Sometimes—even though...or because...I live in a city—I feel very trapped by my surroundings. Stranded, even. It's a very frustrating feeling for me. But there's just really no where to...go...not without driving. And driving is...fine...but, we also all know how I feel about driving (A—I don't enjoy it and B—I think our society's dependence on cars is morally wrong).
The closest place to walk to is a full mile away (it's a church on a busy street). If we want to actually walk somewhere to, like, hang out...it's more like two miles.
I learned this on Monday when I proposed that we walk to the park because it was "only" a mile. But, guys, my brain just got so excited when it saw the 1 that it neglected to absorb the .9 that followed it.
And so it happened that I took my kids for a four-mile walk on Monday. They did great, but it was a little farther than we bargained for. And not at all doable every day...not that we're not physically capable...but time-wise I don't think our schedule can handle an outing of that duration.
Here's Phoebe, so happy to be out of her stroller and running around:
I just find myself craving some small-town distances every now and again (see also: many of the European and/or Middle Eastern cities I've either lived in or visited, where stores and public spaces are mingled with dwellings rather than having a vast sea of personal dwellings (and associated dearth of public spaces)).
In High River, my house was a 5 minute walk from a lake (a seven minute walk to two lakes). The school—where we did gymnastics—and the playground—which we would use after hours—was a five minute walk from our house.
True, there were really no grocery stores when we first moved there. But soon a grocery store was built just a ten minute walk from our house.
The high school was a 15 minute walk from our house. The middle school—25 minutes.
The Recs Plex was also 25 minutes with the pool, the ice rink, etc.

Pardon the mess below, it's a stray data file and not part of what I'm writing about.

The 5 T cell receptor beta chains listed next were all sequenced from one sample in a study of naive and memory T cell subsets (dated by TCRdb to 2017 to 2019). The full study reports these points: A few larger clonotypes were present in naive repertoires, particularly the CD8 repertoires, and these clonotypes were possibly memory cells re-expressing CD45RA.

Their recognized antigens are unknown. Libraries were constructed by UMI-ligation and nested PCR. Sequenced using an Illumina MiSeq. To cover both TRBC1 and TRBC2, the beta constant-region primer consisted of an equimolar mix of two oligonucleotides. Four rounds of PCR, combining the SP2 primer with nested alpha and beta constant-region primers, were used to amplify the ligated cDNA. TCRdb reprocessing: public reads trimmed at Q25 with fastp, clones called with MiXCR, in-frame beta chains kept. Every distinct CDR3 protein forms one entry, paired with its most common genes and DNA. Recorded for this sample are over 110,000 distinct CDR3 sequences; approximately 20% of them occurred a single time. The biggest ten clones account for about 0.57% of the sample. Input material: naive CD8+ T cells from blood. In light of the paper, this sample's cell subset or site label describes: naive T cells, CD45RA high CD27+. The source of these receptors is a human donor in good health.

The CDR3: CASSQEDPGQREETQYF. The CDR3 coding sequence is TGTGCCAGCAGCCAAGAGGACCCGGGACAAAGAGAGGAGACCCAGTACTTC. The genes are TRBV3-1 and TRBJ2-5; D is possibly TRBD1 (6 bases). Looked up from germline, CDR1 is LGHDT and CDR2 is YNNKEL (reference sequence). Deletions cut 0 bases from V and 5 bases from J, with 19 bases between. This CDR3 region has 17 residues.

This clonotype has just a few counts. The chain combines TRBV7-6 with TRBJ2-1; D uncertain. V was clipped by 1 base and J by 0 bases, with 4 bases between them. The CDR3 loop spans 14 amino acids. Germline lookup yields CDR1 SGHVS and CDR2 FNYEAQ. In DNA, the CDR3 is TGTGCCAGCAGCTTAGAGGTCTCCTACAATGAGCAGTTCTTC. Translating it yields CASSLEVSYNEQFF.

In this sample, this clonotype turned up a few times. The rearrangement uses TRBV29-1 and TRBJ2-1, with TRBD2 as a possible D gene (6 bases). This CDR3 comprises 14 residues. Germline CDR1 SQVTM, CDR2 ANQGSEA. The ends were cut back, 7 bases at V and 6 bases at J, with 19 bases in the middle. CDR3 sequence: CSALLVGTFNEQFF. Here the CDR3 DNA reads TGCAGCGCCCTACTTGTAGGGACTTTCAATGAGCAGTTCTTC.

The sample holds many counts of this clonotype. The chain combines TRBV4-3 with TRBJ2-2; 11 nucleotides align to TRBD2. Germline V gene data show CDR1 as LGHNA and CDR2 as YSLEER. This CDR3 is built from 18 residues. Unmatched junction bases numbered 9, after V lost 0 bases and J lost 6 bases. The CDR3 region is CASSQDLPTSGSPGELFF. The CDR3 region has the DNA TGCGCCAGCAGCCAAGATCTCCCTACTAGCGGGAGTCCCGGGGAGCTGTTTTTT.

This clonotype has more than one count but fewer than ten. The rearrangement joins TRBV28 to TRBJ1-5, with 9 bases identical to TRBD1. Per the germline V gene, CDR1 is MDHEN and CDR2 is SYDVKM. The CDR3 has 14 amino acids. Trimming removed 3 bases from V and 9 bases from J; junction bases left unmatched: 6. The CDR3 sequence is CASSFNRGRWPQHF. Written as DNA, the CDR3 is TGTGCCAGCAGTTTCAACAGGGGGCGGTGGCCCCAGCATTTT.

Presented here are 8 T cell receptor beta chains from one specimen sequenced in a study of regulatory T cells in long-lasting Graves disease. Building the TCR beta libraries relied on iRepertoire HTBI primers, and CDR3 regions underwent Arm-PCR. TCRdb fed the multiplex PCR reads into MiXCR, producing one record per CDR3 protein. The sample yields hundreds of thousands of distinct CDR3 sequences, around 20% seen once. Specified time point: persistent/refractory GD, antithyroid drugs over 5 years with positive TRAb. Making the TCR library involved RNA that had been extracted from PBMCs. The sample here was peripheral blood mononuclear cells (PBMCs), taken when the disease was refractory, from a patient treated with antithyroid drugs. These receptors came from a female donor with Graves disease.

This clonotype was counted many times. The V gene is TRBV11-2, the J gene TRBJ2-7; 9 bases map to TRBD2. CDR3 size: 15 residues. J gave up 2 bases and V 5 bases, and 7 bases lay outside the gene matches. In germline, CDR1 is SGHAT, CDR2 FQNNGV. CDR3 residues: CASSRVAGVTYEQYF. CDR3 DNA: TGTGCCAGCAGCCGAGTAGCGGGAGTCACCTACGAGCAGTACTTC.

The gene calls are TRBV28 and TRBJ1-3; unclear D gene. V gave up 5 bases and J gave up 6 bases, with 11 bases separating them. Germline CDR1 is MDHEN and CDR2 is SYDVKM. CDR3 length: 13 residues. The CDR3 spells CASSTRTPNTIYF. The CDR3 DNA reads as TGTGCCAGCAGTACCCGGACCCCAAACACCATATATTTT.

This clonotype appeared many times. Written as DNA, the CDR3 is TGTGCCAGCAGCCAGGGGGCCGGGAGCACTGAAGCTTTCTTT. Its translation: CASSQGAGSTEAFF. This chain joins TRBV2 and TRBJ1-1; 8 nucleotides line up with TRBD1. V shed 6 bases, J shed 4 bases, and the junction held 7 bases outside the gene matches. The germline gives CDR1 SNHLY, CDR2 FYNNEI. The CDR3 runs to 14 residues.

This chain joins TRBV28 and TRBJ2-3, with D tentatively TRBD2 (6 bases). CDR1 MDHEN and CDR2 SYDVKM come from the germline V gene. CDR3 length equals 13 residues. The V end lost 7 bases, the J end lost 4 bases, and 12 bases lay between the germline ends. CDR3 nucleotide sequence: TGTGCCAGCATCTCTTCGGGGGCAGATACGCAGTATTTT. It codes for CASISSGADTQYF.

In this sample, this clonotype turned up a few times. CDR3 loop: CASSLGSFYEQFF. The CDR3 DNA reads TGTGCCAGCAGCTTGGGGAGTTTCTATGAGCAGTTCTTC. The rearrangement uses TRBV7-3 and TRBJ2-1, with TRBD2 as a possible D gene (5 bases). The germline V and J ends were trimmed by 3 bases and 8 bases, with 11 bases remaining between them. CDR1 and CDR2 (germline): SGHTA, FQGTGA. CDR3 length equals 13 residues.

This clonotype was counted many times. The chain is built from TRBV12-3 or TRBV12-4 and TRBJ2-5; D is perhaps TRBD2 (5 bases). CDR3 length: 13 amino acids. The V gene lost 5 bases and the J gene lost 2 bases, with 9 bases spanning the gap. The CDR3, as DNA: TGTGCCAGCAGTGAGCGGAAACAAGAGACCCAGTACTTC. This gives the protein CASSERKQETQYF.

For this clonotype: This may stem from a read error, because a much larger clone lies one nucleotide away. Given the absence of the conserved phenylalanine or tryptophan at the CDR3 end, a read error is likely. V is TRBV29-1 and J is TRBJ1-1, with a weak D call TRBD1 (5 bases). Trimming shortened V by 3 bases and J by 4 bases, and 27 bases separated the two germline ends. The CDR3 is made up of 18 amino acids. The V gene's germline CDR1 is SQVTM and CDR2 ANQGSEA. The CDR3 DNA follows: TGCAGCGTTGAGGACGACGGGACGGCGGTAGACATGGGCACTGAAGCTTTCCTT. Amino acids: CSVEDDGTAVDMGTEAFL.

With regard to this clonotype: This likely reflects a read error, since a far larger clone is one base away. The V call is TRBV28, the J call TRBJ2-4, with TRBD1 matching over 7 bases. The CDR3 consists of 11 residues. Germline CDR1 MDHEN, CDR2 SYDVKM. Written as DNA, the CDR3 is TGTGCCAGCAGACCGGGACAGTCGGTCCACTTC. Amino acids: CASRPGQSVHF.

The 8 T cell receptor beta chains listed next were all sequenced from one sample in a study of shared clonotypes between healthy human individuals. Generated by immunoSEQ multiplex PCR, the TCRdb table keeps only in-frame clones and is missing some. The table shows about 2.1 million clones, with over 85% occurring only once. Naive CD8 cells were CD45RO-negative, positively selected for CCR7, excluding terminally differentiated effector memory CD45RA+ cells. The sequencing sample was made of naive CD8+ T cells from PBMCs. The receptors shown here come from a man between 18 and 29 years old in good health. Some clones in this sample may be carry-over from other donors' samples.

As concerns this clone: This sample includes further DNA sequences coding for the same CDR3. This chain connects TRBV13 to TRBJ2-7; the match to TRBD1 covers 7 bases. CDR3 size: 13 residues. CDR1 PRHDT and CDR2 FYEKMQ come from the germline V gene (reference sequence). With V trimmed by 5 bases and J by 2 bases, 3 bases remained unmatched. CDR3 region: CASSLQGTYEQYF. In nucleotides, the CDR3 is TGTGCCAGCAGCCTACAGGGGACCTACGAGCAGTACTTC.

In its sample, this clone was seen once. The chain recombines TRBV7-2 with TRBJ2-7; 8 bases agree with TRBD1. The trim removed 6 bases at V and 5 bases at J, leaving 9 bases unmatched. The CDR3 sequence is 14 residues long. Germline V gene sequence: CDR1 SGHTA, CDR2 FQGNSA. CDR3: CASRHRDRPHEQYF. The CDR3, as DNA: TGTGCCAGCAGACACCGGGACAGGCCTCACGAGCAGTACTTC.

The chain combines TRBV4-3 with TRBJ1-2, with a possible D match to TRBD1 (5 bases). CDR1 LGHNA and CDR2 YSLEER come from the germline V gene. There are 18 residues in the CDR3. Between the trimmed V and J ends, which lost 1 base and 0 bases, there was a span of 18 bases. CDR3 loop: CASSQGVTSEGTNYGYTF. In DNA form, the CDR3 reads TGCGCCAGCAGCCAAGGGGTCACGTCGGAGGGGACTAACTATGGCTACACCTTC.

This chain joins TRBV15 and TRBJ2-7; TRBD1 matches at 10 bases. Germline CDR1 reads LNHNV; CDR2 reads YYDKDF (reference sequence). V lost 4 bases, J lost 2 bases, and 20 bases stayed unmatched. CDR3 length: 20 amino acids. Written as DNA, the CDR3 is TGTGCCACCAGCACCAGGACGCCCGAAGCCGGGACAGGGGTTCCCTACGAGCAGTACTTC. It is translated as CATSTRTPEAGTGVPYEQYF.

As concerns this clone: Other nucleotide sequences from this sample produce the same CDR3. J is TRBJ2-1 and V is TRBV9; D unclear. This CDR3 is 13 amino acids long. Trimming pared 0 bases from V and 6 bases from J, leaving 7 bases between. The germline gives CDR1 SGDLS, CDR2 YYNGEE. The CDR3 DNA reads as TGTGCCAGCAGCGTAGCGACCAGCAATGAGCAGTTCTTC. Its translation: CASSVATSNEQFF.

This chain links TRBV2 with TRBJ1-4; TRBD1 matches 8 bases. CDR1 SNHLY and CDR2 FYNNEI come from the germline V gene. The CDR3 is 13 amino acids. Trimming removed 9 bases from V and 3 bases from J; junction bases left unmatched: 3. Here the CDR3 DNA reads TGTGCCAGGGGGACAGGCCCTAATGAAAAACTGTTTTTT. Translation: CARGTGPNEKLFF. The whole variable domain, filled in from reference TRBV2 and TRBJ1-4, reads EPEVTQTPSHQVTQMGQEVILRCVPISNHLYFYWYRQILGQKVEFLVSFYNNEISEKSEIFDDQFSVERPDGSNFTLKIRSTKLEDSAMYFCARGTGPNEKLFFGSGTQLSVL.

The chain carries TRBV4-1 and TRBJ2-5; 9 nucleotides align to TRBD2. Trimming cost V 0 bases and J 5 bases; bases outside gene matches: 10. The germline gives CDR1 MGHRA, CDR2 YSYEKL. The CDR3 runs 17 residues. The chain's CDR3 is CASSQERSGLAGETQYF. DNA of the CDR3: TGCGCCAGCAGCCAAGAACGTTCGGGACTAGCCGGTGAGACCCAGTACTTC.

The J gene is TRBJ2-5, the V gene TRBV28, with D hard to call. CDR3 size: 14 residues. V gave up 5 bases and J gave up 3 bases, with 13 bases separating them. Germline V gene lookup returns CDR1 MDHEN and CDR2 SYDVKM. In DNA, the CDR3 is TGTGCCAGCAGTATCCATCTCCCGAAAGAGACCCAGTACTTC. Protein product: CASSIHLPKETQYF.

The church building? Now that was a 45 minute walk from our house (the same distance I made the kids walk on Monday), but we lived about as far away from the church as was possible. Like, we were on the outskirts on one side of town and the church building was on the outskirts on the other side of town.
That means that pretty much anything was closer than that. Movie theater? 30 minute walk. The big town park by the river? Also about a half hour.
My point is that there was plenty to do with only your feet (or on a bike) and I just...kind of miss that sort of atmosphere where you can just...decide to walk some place.
Obviously we can decide to walk some place as well, but it's just...different.
Like, what I wouldn't give to tell my kids to go for a walk around the lake. Or run to the store to grab whatever for me. Or take their younger siblings to the park. Or sign them up for swim team or gymnastics or whatever and know that they could just...get themselves there...
That's not really possible here. And that's fine. It's just different here. Like, our assigned high school is farther away from our house than the entire area of High River. Like, you could fit High River between our house and the high school (possibly twice). Again, that's fine. Small town life isn't perfect (and I don't even know that I want to live in a small town; a city designed around people would be nice as well), but I just sometimes dream of living in a place other than the one that we're in.
But, I think it's okay. The kids have fun exploring the little strip of woods in the back-backyard, though I do worry about them "trespassing" (though this is technically city land), given the state of things (gun-climate) in our country right now. We go to the park and library fairy often. And I think they're having just a fine childhood.
I remember talking with fondness about my time growing up in PoCo with my mom once—this was not a small town, but a bustling metropolis and still only a 15 minute walk to the elementary school, through a wooded park, the Hyde Creek Nature Reserve literally 2 minutes from our front door (the rec center only a fifteen minute wakl), even the secondary school (which I was sure was a million miles away when I was little) was only a half hour walk from our house—and she admitted that the period we lived there were some of her most miserable years. Like, how? When it had been such a magical place for me?
So even though when I go back and look at a lot of places I've lived, living here makes me feel trapped, I feel pretty confident that the children are experiencing the magic of childhood, anyway.
And at least if I have to be trapped, I'm trapped with some wonderful people!
Phoebe has been very interested in taking care of things lately, so here she is reading a book to her baby doll:
And here she is putting shoes on her puppy so it can come to the library with us (though we did make puppy sit in the car):
I think this was Phoebe's first time actually coming inside the library with me/us. We all went today for a change.
She quickly made herself right at home (plopped on the floor on her belly to read a story):
This last picture doesn't really have anything to do with any of our outings (since it was taken at home yesterday). It's just a cute little picture of Phoebe's feet that she took all by herself.
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